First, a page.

Cash flow from Blackstone portfolio no longer covers debt payments: Moody’s
Ratings agency downgrades debt, citing 11 properties’ “declining performance”
Two months after a $271 million Blackstone loan secured by 11 Manhattan multifamily buildings went to special servicing, Moody’s downgraded the CMBS debt, citing cash flow that wouldn’t cover the debt service.
The loan is still current, but the portfolio’s “declining performance” has driven up the loan-to-value ratio, putting the CMBS bondholders at risk. The Moody’s report found that the debt is now far greater than the apartment buildings are worth.
As of March, the mortgage’s loan-to-value ratio hit 147 percent, which a Blackstone spokesperson said was calculated at 127 percent using the same methodology when the loan was issued. Morningstar data shows an LTV at origination of 50 percent.
Typically, lenders originate debt at a ratio of 65 to 80 percent. Commercial Observer reported in 2019 that the LTV ratio on the total financing package of $364 million (including the $271 million in senior debt) was 67 percent, based on a $542 million appraised value of the portfolio.
By far the largest building of the 11 was 250 West 19th Street, a rental property known as the Grove. It was part of the 24-building Caiola portfolio that Blackstone and Fairstead Capital bought in 2015 for $690 million and began selling in pieces.
As of last month, according to Morningstar, the 11 properties’ appraised value hovered at $214 million, about 60.5 percent below what it was when their debt was underwritten in 2019. The Real Deal is attempting to verify that Morningstar intended the $214 million figure to apply to all 11 buildings, not just 250 West 19th Street.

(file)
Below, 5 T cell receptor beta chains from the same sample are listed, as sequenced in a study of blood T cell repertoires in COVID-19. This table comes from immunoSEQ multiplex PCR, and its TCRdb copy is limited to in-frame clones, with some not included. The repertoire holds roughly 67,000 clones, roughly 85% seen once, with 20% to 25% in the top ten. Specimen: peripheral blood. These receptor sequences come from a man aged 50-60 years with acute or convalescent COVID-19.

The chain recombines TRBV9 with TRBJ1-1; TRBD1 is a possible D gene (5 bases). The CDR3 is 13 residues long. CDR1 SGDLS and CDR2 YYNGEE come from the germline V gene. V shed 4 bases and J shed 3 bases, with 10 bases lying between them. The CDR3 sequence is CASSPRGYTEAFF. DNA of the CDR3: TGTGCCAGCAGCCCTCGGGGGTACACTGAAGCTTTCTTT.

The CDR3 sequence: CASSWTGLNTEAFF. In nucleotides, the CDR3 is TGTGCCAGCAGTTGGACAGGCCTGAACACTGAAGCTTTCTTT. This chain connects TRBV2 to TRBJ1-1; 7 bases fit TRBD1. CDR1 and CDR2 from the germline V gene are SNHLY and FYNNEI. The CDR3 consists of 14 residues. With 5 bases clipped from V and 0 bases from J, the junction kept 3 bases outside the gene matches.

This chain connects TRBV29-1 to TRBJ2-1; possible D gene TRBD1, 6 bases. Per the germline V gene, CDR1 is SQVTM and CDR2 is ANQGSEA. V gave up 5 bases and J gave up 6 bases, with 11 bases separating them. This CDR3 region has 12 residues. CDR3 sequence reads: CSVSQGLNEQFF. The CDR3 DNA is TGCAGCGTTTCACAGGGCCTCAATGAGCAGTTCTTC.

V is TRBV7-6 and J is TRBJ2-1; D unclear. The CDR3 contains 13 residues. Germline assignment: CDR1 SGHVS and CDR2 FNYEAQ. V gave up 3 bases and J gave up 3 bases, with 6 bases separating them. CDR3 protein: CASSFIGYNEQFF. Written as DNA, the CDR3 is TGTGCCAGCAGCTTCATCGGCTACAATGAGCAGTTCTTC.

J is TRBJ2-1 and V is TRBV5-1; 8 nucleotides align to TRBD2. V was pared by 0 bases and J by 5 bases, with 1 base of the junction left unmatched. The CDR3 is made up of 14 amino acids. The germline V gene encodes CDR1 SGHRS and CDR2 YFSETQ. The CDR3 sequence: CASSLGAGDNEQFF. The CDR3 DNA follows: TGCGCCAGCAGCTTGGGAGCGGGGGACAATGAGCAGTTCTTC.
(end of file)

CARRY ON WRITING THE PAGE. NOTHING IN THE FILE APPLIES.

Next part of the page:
A spokesperson for Blackstone said that figure represented the appraised value of a single property in the portfolio in 2019. A Morningstar spokesperson said the firm was “skeptical” of the lower appraisal value listed and is still awaiting clarification from the servicer.
The remaining Blackstone portfolio should have benefited from the booming rental market in Manhattan for the past two years. The 637 units in the portfolio, which spans Chelsea, Midtown South and the Upper East Side, are 96 percent market rate.
Though occupancy dipped to 69 percent in December 2020 from 99 percent in 2019, it recovered to 97 percent in 2021, Morningstar data shows.
But it’s possible that rent collection didn’t fare as well.
During the pandemic, the landlord voluntarily extended eviction protections to residents for longer than federal or state moratoriums required.
Blackstone began winding down those protections at the beginning of 2023, a year after New York allowed its moratorium to expire.
Those measures allowed tenants to remain in place despite nonpayment. Growing arrears might have delivered a hit to the portfolio’s value. Building valuations are tied to net operating income, which fell for many buildings when rent collection dropped during the pandemic eviction pause.
Net cash flow — operating income minus expenditures such as debt service — was $12 million for the 12 months ending in September 2022, up from $7 million reported in 2021 but down from $15.3 million when the loan was underwritten, according to Moody’s.
The loan’s floating rate exacerbated the problem. The mortgage was underwritten at 3.8 percent in 2019. Interest rates have surged more than 4 percentage points since.
The firm has already extended the loan twice under a modification agreement. When the debt matures in August 2023, Blackstone has one final option to push the due date back a year.
A Blackstone spokesperson attributed the challenges the portfolio has faced to higher capital expenditures than anticipated and the loan’s floating rate debt.
“The transfer to special servicing for this non-recourse loan was an integral part of the process as we work in good faith with our lenders to get the best outcome possible for both the debt and equity investors,” the spokesperson said in a statement.
This article has been updated to include a comment from Blackstone and more details about the portfolio’s history and the loan-to-value ratio of its financing.